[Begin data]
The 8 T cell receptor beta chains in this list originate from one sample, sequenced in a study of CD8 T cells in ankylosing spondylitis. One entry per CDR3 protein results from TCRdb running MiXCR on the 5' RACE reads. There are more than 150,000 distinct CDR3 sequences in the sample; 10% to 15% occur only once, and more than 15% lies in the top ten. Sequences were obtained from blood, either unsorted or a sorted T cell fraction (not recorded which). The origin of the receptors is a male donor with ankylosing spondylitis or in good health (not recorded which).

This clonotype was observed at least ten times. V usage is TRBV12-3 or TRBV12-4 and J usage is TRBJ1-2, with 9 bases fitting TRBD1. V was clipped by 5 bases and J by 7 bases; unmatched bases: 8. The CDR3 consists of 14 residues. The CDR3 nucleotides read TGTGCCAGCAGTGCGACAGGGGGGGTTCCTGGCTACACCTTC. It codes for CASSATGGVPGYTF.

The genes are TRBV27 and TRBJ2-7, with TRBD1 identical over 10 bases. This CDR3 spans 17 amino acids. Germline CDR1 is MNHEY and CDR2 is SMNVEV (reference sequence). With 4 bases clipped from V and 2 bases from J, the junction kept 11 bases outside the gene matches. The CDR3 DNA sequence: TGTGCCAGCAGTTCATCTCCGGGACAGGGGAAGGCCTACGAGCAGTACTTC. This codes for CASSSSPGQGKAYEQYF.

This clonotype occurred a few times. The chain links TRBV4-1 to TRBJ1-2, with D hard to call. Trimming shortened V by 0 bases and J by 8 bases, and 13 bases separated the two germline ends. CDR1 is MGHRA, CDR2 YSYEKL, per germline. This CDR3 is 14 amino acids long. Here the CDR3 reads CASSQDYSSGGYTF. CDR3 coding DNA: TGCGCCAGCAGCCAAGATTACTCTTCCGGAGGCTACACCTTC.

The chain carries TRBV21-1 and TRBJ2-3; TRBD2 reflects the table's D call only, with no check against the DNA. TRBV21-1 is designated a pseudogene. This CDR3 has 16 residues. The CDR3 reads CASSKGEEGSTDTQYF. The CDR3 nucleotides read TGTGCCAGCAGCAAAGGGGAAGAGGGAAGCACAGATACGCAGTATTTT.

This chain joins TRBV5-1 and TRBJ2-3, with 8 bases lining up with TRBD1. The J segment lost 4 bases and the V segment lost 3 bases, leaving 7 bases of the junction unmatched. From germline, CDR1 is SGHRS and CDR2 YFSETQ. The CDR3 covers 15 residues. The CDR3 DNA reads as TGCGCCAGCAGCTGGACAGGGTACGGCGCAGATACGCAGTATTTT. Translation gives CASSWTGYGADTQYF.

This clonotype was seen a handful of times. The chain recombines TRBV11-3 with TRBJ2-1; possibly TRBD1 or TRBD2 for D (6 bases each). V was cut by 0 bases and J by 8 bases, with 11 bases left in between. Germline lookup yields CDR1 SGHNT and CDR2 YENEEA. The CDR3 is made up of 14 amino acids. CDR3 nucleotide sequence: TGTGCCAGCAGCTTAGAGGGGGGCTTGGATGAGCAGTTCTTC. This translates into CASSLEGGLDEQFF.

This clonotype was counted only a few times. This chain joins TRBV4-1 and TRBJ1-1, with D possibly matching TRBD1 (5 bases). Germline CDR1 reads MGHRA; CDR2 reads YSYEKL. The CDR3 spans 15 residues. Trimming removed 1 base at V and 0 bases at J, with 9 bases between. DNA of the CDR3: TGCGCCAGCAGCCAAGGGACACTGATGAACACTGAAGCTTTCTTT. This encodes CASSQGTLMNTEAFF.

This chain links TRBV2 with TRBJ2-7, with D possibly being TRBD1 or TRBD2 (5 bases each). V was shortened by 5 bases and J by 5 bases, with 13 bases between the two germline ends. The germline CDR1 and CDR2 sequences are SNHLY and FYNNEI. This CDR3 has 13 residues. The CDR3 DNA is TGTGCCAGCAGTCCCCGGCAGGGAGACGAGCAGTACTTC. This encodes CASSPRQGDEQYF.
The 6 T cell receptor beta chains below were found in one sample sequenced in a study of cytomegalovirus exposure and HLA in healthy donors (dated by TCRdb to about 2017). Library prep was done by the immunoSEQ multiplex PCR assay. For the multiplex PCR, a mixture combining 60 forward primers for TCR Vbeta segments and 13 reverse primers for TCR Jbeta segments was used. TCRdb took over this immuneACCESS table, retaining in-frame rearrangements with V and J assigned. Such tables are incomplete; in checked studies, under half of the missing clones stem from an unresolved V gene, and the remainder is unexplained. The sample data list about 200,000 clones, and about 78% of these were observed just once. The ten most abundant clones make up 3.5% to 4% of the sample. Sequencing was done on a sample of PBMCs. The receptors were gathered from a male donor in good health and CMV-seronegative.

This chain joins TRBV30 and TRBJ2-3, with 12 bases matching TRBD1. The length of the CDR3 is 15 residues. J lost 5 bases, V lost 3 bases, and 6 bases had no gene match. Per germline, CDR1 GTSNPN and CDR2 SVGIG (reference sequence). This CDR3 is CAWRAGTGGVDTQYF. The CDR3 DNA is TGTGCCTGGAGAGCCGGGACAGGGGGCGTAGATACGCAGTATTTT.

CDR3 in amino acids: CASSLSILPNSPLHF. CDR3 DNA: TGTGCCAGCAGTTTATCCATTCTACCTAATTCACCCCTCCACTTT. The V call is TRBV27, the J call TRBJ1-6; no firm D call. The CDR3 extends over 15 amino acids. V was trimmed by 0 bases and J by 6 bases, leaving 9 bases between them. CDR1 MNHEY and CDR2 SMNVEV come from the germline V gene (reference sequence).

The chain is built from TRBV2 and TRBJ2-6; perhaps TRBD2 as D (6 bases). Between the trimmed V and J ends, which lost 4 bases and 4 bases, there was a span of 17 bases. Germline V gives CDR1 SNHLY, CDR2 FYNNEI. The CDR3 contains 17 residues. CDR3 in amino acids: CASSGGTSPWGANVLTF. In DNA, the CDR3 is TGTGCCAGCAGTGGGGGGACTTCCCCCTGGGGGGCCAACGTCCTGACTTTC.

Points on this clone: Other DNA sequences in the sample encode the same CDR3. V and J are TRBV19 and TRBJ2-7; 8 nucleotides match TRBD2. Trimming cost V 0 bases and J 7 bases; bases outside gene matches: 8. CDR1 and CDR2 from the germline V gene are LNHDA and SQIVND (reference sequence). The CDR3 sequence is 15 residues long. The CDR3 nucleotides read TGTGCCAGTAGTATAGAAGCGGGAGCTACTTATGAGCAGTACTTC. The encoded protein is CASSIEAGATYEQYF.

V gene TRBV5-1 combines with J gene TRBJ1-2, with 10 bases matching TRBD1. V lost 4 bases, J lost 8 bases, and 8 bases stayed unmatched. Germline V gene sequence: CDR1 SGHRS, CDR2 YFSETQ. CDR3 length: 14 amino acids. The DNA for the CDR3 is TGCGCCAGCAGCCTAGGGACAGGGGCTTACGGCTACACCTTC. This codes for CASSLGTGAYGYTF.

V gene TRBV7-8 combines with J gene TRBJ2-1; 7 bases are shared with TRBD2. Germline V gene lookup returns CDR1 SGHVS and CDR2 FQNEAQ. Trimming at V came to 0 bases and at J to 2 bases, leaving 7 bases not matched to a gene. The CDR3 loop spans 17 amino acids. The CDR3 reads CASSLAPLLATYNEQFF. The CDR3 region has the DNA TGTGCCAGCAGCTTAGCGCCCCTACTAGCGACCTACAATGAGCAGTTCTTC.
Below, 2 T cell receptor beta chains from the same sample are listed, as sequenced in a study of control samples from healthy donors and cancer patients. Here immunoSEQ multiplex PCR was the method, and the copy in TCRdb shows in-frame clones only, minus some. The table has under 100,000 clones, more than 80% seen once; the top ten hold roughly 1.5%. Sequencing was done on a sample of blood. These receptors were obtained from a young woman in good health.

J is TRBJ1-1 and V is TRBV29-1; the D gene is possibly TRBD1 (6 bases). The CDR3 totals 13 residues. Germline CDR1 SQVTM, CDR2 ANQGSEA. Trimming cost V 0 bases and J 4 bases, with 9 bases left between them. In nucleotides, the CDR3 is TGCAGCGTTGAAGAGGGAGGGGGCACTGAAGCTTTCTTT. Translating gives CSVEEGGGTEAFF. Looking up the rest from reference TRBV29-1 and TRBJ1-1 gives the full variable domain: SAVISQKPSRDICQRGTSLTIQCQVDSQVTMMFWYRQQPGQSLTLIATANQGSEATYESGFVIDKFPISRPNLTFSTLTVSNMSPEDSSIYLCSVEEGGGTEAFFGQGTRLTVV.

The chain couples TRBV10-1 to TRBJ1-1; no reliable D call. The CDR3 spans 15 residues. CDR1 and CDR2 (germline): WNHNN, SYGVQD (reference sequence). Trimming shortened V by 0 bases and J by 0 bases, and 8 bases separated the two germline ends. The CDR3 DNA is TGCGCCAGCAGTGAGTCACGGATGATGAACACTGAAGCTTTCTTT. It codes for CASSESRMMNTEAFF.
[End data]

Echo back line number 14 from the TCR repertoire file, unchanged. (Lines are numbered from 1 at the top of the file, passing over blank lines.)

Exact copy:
Points on this clone: Other DNA sequences in the sample encode the same CDR3. V and J are TRBV19 and TRBJ2-7; 8 nucleotides match TRBD2. Trimming cost V 0 bases and J 7 bases; bases outside gene matches: 8. CDR1 and CDR2 from the germline V gene are LNHDA and SQIVND (reference sequence). The CDR3 sequence is 15 residues long. The CDR3 nucleotides read TGTGCCAGTAGTATAGAAGCGGGAGCTACTTATGAGCAGTACTTC. The encoded protein is CASSIEAGATYEQYF.